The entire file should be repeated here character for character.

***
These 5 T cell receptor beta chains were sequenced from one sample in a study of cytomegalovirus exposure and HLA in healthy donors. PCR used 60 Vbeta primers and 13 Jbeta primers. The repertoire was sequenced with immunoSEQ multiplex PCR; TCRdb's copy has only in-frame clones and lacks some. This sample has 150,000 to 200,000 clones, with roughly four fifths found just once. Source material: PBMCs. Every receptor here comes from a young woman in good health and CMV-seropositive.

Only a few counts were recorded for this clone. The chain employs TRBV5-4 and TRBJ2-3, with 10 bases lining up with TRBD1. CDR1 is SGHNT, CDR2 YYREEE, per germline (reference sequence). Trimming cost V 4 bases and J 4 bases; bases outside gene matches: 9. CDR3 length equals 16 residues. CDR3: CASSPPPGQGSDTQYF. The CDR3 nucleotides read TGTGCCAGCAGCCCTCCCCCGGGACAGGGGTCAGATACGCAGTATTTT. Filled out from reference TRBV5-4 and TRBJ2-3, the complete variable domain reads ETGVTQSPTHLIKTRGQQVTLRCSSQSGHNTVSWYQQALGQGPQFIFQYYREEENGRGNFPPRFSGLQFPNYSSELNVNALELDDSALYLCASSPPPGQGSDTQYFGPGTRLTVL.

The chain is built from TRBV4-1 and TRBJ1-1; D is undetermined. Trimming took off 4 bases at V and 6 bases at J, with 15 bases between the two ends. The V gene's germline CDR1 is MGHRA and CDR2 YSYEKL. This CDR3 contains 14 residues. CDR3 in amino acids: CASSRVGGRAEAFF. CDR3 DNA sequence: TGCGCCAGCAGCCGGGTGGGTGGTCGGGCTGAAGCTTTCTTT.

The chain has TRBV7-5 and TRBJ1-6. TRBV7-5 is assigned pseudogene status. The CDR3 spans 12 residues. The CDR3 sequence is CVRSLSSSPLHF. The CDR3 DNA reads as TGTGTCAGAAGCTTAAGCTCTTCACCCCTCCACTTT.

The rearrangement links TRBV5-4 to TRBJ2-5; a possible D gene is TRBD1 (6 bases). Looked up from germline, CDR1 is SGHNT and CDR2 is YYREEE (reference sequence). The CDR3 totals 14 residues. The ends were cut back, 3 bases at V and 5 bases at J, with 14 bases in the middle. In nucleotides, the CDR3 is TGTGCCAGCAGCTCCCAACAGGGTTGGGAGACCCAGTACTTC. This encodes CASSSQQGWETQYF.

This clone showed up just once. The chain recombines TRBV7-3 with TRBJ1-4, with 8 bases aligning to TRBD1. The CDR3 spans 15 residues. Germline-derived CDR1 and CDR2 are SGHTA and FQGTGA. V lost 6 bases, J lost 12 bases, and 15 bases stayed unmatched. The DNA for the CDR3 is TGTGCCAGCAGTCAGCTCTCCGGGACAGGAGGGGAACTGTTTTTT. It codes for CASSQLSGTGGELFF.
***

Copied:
These 5 T cell receptor beta chains were sequenced from one sample in a study of cytomegalovirus exposure and HLA in healthy donors. PCR used 60 Vbeta primers and 13 Jbeta primers. The repertoire was sequenced with immunoSEQ multiplex PCR; TCRdb's copy has only in-frame clones and lacks some. This sample has 150,000 to 200,000 clones, with roughly four fifths found just once. Source material: PBMCs. Every receptor here comes from a young woman in good health and CMV-seropositive.

Only a few counts were recorded for this clone. The chain employs TRBV5-4 and TRBJ2-3, with 10 bases lining up with TRBD1. CDR1 is SGHNT, CDR2 YYREEE, per germline (reference sequence). Trimming cost V 4 bases and J 4 bases; bases outside gene matches: 9. CDR3 length equals 16 residues. CDR3: CASSPPPGQGSDTQYF. The CDR3 nucleotides read TGTGCCAGCAGCCCTCCCCCGGGACAGGGGTCAGATACGCAGTATTTT. Filled out from reference TRBV5-4 and TRBJ2-3, the complete variable domain reads ETGVTQSPTHLIKTRGQQVTLRCSSQSGHNTVSWYQQALGQGPQFIFQYYREEENGRGNFPPRFSGLQFPNYSSELNVNALELDDSALYLCASSPPPGQGSDTQYFGPGTRLTVL.

The chain is built from TRBV4-1 and TRBJ1-1; D is undetermined. Trimming took off 4 bases at V and 6 bases at J, with 15 bases between the two ends. The V gene's germline CDR1 is MGHRA and CDR2 YSYEKL. This CDR3 contains 14 residues. CDR3 in amino acids: CASSRVGGRAEAFF. CDR3 DNA sequence: TGCGCCAGCAGCCGGGTGGGTGGTCGGGCTGAAGCTTTCTTT.

The chain has TRBV7-5 and TRBJ1-6. TRBV7-5 is assigned pseudogene status. The CDR3 spans 12 residues. The CDR3 sequence is CVRSLSSSPLHF. The CDR3 DNA reads as TGTGTCAGAAGCTTAAGCTCTTCACCCCTCCACTTT.

The rearrangement links TRBV5-4 to TRBJ2-5; a possible D gene is TRBD1 (6 bases). Looked up from germline, CDR1 is SGHNT and CDR2 is YYREEE (reference sequence). The CDR3 totals 14 residues. The ends were cut back, 3 bases at V and 5 bases at J, with 14 bases in the middle. In nucleotides, the CDR3 is TGTGCCAGCAGCTCCCAACAGGGTTGGGAGACCCAGTACTTC. This encodes CASSSQQGWETQYF.

This clone showed up just once. The chain recombines TRBV7-3 with TRBJ1-4, with 8 bases aligning to TRBD1. The CDR3 spans 15 residues. Germline-derived CDR1 and CDR2 are SGHTA and FQGTGA. V lost 6 bases, J lost 12 bases, and 15 bases stayed unmatched. The DNA for the CDR3 is TGTGCCAGCAGTCAGCTCTCCGGGACAGGAGGGGAACTGTTTTTT. It codes for CASSQLSGTGGELFF.